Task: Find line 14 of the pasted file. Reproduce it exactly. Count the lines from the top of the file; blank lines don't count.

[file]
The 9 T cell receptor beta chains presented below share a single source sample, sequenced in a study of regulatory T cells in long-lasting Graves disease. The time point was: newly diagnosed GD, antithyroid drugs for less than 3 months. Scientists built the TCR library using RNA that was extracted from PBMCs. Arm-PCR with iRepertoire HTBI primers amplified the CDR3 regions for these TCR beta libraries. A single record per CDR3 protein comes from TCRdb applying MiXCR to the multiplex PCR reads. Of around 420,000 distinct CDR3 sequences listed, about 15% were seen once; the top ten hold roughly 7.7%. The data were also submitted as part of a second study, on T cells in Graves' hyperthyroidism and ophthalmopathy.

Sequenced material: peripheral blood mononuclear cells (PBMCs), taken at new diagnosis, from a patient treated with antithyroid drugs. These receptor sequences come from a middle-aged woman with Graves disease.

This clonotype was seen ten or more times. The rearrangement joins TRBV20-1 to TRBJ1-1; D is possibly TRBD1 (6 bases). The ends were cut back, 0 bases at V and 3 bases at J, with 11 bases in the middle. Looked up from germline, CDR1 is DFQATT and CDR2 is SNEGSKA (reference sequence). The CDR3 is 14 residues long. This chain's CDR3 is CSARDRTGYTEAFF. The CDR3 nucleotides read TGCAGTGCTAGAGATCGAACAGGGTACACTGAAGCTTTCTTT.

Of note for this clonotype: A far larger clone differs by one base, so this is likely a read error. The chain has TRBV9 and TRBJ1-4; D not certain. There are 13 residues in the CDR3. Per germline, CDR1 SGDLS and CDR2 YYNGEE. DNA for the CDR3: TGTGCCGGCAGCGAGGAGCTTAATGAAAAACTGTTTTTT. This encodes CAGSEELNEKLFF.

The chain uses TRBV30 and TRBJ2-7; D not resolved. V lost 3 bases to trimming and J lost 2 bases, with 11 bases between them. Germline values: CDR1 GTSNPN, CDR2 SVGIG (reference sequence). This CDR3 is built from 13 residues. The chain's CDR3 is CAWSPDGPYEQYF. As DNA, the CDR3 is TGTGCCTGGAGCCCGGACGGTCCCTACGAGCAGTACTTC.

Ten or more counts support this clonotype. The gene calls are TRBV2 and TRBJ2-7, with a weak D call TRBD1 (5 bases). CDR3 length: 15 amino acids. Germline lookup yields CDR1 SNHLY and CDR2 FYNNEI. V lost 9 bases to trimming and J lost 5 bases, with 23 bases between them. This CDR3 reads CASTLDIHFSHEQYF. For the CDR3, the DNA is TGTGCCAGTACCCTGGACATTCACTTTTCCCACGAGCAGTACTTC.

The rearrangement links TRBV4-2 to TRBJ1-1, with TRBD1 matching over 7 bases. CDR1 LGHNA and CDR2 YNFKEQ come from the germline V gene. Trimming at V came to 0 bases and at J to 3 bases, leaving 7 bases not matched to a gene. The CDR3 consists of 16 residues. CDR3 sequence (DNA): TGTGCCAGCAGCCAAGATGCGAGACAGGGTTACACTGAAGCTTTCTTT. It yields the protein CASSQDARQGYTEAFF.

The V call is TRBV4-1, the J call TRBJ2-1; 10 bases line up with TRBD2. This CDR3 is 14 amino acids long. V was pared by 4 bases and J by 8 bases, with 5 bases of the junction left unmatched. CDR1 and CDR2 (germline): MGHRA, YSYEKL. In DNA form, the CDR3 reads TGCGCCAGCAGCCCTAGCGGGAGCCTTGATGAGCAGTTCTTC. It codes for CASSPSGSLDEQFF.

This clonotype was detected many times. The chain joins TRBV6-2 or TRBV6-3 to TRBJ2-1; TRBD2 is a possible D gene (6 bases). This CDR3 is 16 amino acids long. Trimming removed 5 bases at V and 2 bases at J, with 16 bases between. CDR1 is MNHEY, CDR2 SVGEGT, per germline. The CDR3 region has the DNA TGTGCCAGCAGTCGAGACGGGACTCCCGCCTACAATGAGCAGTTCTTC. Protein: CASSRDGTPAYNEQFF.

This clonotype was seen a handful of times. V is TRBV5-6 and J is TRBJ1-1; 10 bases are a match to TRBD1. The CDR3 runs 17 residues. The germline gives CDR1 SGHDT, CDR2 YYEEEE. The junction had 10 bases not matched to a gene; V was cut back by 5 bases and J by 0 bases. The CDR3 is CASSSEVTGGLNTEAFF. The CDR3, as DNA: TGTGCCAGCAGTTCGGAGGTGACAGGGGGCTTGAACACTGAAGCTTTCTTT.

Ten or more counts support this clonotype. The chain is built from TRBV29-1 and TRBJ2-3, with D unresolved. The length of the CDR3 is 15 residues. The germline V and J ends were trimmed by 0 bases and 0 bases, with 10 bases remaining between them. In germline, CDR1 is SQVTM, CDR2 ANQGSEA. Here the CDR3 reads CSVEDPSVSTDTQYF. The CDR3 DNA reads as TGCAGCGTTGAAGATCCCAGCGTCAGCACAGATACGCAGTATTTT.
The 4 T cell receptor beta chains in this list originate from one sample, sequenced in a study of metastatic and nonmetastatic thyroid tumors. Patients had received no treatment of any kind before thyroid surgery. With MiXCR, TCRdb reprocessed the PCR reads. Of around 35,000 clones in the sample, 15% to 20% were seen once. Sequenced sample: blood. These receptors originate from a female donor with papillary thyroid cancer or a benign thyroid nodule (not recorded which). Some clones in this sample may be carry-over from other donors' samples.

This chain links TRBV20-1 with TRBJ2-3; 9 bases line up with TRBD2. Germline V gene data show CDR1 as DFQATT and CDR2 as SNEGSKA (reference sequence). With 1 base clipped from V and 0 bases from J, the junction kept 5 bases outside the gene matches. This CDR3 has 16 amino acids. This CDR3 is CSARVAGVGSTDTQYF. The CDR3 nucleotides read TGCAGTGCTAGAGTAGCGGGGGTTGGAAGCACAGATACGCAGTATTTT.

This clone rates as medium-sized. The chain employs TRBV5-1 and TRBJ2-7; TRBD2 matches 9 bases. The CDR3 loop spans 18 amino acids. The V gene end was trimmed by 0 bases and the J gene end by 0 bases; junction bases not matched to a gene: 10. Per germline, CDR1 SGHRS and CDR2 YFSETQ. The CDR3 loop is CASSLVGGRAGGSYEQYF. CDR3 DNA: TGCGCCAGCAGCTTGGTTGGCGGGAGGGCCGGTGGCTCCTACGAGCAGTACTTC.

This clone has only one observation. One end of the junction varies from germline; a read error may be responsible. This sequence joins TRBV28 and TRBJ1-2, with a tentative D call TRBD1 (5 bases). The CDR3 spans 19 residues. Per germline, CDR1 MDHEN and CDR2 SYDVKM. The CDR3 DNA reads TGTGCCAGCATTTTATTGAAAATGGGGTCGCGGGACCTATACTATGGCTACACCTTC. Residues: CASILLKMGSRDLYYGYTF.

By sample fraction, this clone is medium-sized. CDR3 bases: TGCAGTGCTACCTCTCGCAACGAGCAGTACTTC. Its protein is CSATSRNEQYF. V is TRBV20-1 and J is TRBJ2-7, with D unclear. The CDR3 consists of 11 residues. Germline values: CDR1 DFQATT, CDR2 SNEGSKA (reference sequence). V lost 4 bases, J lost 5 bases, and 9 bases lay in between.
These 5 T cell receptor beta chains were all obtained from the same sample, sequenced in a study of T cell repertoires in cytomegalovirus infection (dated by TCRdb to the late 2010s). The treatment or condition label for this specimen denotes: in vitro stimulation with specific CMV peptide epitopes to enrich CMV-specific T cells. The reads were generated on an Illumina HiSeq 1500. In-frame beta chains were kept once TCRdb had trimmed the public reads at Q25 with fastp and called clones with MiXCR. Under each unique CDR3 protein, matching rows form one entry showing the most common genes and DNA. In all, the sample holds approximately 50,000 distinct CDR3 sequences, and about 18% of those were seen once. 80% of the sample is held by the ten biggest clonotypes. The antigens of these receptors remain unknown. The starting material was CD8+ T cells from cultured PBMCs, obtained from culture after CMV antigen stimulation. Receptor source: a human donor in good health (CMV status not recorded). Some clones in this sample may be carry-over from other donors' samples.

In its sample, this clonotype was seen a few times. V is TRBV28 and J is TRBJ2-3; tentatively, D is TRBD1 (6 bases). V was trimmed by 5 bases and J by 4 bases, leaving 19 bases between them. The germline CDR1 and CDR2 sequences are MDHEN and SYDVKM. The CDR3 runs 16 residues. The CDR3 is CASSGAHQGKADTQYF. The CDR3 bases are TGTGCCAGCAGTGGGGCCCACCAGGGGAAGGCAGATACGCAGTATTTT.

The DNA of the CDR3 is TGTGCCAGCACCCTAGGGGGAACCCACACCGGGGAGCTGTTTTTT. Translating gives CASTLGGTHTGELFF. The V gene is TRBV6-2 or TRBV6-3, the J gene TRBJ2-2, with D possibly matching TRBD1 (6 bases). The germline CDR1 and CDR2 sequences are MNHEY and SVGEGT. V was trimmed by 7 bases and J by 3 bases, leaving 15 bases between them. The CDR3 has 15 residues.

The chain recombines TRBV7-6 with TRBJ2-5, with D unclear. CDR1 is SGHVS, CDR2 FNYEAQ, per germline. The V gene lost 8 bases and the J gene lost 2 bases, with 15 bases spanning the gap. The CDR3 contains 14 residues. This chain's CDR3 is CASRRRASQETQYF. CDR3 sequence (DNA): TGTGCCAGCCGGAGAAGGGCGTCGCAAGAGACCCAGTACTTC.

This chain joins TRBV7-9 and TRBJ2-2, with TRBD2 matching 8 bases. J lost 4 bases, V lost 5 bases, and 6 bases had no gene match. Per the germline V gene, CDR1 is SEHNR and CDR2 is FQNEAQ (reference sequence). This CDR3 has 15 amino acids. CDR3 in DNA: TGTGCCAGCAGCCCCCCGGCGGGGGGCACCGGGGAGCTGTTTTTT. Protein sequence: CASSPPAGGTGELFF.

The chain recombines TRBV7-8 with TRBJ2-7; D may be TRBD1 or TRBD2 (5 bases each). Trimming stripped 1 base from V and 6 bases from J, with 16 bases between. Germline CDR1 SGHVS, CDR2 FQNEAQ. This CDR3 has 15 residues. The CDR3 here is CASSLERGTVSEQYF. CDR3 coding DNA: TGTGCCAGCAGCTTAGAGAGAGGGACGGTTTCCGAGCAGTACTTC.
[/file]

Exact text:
This clone rates as medium-sized. The chain employs TRBV5-1 and TRBJ2-7; TRBD2 matches 9 bases. The CDR3 loop spans 18 amino acids. The V gene end was trimmed by 0 bases and the J gene end by 0 bases; junction bases not matched to a gene: 10. Per germline, CDR1 SGHRS and CDR2 YFSETQ. The CDR3 loop is CASSLVGGRAGGSYEQYF. CDR3 DNA: TGCGCCAGCAGCTTGGTTGGCGGGAGGGCCGGTGGCTCCTACGAGCAGTACTTC.